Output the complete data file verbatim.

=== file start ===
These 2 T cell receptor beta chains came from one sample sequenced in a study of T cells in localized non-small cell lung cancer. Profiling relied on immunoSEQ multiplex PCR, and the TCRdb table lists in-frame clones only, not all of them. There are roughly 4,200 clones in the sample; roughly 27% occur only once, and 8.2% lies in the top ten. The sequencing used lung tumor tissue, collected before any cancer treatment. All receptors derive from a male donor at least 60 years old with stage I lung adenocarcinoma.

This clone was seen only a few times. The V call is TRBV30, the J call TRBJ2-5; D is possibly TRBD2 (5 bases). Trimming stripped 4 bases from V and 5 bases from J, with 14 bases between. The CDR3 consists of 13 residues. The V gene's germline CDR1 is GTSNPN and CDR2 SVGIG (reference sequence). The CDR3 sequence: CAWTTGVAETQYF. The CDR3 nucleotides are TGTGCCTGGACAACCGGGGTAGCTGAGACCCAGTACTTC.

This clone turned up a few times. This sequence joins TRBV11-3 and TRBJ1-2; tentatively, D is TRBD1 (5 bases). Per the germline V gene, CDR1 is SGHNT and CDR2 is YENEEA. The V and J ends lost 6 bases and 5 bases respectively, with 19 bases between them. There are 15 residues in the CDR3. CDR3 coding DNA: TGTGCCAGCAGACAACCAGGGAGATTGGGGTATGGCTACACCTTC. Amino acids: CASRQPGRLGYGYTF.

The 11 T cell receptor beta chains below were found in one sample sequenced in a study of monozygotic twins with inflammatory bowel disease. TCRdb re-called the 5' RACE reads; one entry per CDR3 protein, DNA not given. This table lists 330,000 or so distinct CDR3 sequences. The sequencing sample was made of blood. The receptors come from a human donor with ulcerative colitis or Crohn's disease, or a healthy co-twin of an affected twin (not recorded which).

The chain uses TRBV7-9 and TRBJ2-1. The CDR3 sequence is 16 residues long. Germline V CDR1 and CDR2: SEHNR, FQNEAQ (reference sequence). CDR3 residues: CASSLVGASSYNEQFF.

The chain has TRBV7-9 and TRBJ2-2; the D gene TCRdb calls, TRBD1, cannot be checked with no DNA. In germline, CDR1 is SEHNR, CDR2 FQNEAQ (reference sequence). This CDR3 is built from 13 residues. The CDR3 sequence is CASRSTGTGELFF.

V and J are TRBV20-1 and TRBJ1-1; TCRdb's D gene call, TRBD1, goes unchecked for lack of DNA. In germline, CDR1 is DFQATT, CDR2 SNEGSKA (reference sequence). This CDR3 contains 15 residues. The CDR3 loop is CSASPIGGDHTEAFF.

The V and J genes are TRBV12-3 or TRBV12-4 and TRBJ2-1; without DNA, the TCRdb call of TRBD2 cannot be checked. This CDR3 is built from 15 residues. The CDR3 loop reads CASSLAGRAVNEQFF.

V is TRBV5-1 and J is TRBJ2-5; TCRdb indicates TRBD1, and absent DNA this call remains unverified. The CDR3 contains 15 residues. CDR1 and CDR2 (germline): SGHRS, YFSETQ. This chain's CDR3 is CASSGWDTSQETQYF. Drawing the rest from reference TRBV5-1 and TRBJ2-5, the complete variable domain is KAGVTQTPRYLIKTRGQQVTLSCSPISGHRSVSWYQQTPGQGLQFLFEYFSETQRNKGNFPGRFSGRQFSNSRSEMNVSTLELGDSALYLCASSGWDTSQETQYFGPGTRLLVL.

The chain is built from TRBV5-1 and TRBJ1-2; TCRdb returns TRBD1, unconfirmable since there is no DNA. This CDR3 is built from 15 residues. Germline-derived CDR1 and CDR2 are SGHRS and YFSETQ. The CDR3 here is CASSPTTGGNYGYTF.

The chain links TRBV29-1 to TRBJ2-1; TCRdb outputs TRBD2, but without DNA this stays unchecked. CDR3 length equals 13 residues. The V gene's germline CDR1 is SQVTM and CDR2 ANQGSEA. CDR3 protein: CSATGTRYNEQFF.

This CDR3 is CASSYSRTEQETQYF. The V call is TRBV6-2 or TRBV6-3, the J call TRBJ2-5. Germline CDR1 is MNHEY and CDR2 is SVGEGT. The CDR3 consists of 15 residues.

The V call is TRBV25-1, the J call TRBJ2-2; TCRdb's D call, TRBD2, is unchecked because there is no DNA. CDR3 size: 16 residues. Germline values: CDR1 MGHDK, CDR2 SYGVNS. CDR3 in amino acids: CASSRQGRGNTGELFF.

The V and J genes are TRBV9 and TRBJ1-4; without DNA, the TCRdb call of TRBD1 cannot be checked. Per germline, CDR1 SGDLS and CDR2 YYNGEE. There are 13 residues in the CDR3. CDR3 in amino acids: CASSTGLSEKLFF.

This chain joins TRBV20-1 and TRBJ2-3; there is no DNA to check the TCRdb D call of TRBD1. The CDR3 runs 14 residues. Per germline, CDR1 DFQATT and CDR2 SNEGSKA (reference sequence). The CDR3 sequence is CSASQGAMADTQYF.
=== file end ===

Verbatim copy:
These 2 T cell receptor beta chains came from one sample sequenced in a study of T cells in localized non-small cell lung cancer. Profiling relied on immunoSEQ multiplex PCR, and the TCRdb table lists in-frame clones only, not all of them. There are roughly 4,200 clones in the sample; roughly 27% occur only once, and 8.2% lies in the top ten. The sequencing used lung tumor tissue, collected before any cancer treatment. All receptors derive from a male donor at least 60 years old with stage I lung adenocarcinoma.

This clone was seen only a few times. The V call is TRBV30, the J call TRBJ2-5; D is possibly TRBD2 (5 bases). Trimming stripped 4 bases from V and 5 bases from J, with 14 bases between. The CDR3 consists of 13 residues. The V gene's germline CDR1 is GTSNPN and CDR2 SVGIG (reference sequence). The CDR3 sequence: CAWTTGVAETQYF. The CDR3 nucleotides are TGTGCCTGGACAACCGGGGTAGCTGAGACCCAGTACTTC.

This clone turned up a few times. This sequence joins TRBV11-3 and TRBJ1-2; tentatively, D is TRBD1 (5 bases). Per the germline V gene, CDR1 is SGHNT and CDR2 is YENEEA. The V and J ends lost 6 bases and 5 bases respectively, with 19 bases between them. There are 15 residues in the CDR3. CDR3 coding DNA: TGTGCCAGCAGACAACCAGGGAGATTGGGGTATGGCTACACCTTC. Amino acids: CASRQPGRLGYGYTF.

The 11 T cell receptor beta chains below were found in one sample sequenced in a study of monozygotic twins with inflammatory bowel disease. TCRdb re-called the 5' RACE reads; one entry per CDR3 protein, DNA not given. This table lists 330,000 or so distinct CDR3 sequences. The sequencing sample was made of blood. The receptors come from a human donor with ulcerative colitis or Crohn's disease, or a healthy co-twin of an affected twin (not recorded which).

The chain uses TRBV7-9 and TRBJ2-1. The CDR3 sequence is 16 residues long. Germline V CDR1 and CDR2: SEHNR, FQNEAQ (reference sequence). CDR3 residues: CASSLVGASSYNEQFF.

The chain has TRBV7-9 and TRBJ2-2; the D gene TCRdb calls, TRBD1, cannot be checked with no DNA. In germline, CDR1 is SEHNR, CDR2 FQNEAQ (reference sequence). This CDR3 is built from 13 residues. The CDR3 sequence is CASRSTGTGELFF.

V and J are TRBV20-1 and TRBJ1-1; TCRdb's D gene call, TRBD1, goes unchecked for lack of DNA. In germline, CDR1 is DFQATT, CDR2 SNEGSKA (reference sequence). This CDR3 contains 15 residues. The CDR3 loop is CSASPIGGDHTEAFF.

The V and J genes are TRBV12-3 or TRBV12-4 and TRBJ2-1; without DNA, the TCRdb call of TRBD2 cannot be checked. This CDR3 is built from 15 residues. The CDR3 loop reads CASSLAGRAVNEQFF.

V is TRBV5-1 and J is TRBJ2-5; TCRdb indicates TRBD1, and absent DNA this call remains unverified. The CDR3 contains 15 residues. CDR1 and CDR2 (germline): SGHRS, YFSETQ. This chain's CDR3 is CASSGWDTSQETQYF. Drawing the rest from reference TRBV5-1 and TRBJ2-5, the complete variable domain is KAGVTQTPRYLIKTRGQQVTLSCSPISGHRSVSWYQQTPGQGLQFLFEYFSETQRNKGNFPGRFSGRQFSNSRSEMNVSTLELGDSALYLCASSGWDTSQETQYFGPGTRLLVL.

The chain is built from TRBV5-1 and TRBJ1-2; TCRdb returns TRBD1, unconfirmable since there is no DNA. This CDR3 is built from 15 residues. Germline-derived CDR1 and CDR2 are SGHRS and YFSETQ. The CDR3 here is CASSPTTGGNYGYTF.

The chain links TRBV29-1 to TRBJ2-1; TCRdb outputs TRBD2, but without DNA this stays unchecked. CDR3 length equals 13 residues. The V gene's germline CDR1 is SQVTM and CDR2 ANQGSEA. CDR3 protein: CSATGTRYNEQFF.

This CDR3 is CASSYSRTEQETQYF. The V call is TRBV6-2 or TRBV6-3, the J call TRBJ2-5. Germline CDR1 is MNHEY and CDR2 is SVGEGT. The CDR3 consists of 15 residues.

The V call is TRBV25-1, the J call TRBJ2-2; TCRdb's D call, TRBD2, is unchecked because there is no DNA. CDR3 size: 16 residues. Germline values: CDR1 MGHDK, CDR2 SYGVNS. CDR3 in amino acids: CASSRQGRGNTGELFF.

The V and J genes are TRBV9 and TRBJ1-4; without DNA, the TCRdb call of TRBD1 cannot be checked. Per germline, CDR1 SGDLS and CDR2 YYNGEE. There are 13 residues in the CDR3. CDR3 in amino acids: CASSTGLSEKLFF.

This chain joins TRBV20-1 and TRBJ2-3; there is no DNA to check the TCRdb D call of TRBD1. The CDR3 runs 14 residues. Per germline, CDR1 DFQATT and CDR2 SNEGSKA (reference sequence). The CDR3 sequence is CSASQGAMADTQYF.